Stormont flags debate is no light matter
As I concluded an interview this morning with a unionist assembly member, some of the lights in Stormont's Great Hall began to flicker on and off.
The DUP's Peter Weir and I had been discussing his opposition to the flying of the Irish flag.
We assumed it was the staff testing the lights, but when we asked them to stop for a moment while we finished filming, it turned out that no one was touching the lights.
"It's the ghosts," joked one of them.
"Perhaps Lord Carson is sending a message to you. He was after all born in Dublin," I teased Mr Weir.
The DUP man laughed, but he was not for turning on the flags issue.
The DUP position is clear, unionists have already compromised on the flying of the flag by agreeing to the Flags Order (2000) a decade ago.
This allows for the flying of the Union Flag over public buildings such as Stormont on 17 designated days, including the Queen's official birthday.
So when Sinn Fein calls for a "mature" debate on the flying of the tricolour at Stormont, it may be all nationalists will get.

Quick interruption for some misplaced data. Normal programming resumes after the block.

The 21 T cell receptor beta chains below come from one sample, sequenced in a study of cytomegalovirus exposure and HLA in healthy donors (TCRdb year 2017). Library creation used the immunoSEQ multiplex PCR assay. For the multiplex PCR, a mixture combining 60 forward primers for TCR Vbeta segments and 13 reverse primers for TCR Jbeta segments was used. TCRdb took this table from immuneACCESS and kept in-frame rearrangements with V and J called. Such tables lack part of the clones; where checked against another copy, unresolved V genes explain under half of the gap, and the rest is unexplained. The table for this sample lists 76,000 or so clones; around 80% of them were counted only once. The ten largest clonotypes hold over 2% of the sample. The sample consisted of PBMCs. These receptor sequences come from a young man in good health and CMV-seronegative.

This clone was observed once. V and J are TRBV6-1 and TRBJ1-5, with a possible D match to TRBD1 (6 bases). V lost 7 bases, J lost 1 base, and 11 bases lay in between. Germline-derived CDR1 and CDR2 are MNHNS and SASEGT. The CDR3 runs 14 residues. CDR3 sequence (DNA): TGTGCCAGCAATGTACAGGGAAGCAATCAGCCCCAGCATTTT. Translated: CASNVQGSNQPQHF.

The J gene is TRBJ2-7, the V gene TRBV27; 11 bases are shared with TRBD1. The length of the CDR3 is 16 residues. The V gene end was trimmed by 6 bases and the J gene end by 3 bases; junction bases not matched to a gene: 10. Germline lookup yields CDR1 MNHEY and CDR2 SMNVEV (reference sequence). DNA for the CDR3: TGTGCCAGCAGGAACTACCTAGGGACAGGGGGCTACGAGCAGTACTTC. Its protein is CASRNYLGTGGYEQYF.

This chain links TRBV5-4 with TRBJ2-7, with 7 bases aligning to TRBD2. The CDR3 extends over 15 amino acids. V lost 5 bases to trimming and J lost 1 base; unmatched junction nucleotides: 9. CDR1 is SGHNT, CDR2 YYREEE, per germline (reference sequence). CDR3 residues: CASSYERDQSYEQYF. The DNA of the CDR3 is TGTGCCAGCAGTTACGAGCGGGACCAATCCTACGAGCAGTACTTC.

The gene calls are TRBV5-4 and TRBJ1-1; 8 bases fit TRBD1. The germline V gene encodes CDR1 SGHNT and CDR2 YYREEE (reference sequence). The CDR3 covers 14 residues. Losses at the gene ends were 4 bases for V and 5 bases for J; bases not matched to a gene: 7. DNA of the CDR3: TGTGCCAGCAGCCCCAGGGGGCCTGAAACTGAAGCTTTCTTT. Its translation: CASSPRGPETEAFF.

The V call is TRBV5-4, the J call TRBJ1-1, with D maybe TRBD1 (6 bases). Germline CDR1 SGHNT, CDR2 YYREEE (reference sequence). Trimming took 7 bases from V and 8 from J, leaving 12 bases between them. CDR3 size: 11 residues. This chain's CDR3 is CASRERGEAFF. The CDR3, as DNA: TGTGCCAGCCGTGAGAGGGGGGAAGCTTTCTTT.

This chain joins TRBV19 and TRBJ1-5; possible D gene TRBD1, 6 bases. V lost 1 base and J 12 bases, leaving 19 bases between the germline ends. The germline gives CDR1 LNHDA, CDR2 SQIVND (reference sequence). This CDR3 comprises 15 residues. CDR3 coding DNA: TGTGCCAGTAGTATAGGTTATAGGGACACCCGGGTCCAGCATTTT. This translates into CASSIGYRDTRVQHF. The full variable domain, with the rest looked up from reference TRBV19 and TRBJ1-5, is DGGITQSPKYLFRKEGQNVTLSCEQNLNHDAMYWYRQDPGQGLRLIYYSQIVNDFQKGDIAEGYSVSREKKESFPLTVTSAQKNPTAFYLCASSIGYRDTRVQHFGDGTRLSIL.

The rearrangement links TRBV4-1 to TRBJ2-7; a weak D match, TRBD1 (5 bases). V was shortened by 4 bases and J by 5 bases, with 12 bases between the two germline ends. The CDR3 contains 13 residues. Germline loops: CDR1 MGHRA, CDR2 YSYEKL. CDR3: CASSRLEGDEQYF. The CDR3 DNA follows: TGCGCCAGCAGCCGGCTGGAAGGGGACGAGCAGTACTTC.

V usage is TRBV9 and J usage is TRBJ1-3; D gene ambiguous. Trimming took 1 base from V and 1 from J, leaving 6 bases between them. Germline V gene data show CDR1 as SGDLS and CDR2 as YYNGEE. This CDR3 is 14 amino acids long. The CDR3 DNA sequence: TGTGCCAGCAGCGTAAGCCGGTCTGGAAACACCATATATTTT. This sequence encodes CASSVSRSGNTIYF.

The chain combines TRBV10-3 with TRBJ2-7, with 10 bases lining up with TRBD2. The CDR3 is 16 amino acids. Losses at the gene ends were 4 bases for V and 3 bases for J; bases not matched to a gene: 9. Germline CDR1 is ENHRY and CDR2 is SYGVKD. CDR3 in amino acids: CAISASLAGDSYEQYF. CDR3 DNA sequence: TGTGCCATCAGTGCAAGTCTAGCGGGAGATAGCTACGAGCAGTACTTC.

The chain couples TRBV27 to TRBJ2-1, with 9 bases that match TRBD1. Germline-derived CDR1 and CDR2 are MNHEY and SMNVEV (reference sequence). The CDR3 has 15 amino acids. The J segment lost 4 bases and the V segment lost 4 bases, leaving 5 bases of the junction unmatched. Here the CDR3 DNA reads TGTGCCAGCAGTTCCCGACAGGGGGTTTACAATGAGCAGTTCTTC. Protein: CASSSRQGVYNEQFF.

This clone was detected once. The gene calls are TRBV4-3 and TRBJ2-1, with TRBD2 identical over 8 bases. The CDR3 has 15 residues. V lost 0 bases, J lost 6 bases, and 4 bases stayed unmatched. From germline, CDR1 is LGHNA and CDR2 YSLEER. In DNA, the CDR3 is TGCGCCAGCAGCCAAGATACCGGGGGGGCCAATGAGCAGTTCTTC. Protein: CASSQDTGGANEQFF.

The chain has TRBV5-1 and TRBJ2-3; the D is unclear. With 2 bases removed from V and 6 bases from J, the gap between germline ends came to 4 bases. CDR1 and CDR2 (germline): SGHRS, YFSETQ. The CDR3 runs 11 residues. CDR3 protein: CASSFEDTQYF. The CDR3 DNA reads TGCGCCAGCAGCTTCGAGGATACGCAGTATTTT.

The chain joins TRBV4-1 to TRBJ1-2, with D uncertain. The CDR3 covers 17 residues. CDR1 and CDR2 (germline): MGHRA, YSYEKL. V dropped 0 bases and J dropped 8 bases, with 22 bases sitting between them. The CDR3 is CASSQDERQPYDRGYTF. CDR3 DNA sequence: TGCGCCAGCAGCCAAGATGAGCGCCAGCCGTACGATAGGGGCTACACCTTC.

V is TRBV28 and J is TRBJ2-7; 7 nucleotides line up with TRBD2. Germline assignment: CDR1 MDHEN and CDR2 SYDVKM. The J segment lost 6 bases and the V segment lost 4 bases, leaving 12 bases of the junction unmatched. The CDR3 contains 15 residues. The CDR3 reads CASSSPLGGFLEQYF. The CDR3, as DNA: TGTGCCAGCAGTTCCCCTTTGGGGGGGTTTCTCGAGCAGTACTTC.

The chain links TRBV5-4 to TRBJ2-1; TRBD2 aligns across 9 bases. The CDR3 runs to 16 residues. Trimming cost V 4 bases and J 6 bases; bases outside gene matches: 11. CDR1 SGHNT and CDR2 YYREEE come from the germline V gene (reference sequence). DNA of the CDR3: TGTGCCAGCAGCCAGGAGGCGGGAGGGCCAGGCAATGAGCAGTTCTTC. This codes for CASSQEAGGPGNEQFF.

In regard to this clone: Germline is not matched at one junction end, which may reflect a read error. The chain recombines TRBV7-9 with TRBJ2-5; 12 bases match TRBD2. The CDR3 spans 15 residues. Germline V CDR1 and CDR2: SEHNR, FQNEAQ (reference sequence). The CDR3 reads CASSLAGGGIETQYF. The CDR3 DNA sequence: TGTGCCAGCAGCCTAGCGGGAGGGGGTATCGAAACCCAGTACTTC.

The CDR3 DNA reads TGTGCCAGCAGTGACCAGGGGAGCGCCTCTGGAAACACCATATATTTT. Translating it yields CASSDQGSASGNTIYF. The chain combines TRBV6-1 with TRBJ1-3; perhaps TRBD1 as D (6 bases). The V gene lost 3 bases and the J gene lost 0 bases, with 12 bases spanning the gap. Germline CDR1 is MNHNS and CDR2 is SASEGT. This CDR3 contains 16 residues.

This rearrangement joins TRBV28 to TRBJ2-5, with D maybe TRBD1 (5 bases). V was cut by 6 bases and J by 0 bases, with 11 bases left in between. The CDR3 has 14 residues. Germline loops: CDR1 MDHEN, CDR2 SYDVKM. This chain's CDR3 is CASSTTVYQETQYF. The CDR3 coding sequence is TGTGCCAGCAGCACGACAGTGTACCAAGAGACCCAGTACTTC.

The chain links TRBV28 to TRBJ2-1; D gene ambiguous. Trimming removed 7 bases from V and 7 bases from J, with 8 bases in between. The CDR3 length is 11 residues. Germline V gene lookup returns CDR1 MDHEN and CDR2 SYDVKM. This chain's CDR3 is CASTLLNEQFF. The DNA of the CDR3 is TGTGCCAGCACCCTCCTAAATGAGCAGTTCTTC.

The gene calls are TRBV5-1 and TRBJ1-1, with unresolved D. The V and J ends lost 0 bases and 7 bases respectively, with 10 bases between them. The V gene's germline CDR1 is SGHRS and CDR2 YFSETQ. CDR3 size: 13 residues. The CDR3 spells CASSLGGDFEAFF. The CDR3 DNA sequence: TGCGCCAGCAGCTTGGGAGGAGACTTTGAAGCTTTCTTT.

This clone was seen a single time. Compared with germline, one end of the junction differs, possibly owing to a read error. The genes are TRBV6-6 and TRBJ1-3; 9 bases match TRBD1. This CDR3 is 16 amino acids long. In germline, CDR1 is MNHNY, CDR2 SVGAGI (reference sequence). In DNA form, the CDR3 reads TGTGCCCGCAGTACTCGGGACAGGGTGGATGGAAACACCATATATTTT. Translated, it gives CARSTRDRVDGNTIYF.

'Willing to listen'
The fact that the DUP is willing to discuss the issue at the Assembly Commission is noteworthy.
There was a time when such a suggestion would have caused a furore.
Now, confident in the power to block such a change at the commission, unionism is willing to listen.
There may even be another compromise; no Irish flag at Stormont but perhaps a few symbols around Parliament Buildings, so nationalists feel more at home.
The point of the nationalist demand is not to win this time.
It is about striking a proverbial, rather peaceful blow, reminding their supporters that they are still pressing the case.
Outside on the estate, I spoke to a few visitors about the issue.
The strongest view came from one man out for his walk.
But even he was rather mild, his response; "It's a bit soon, isn't it?"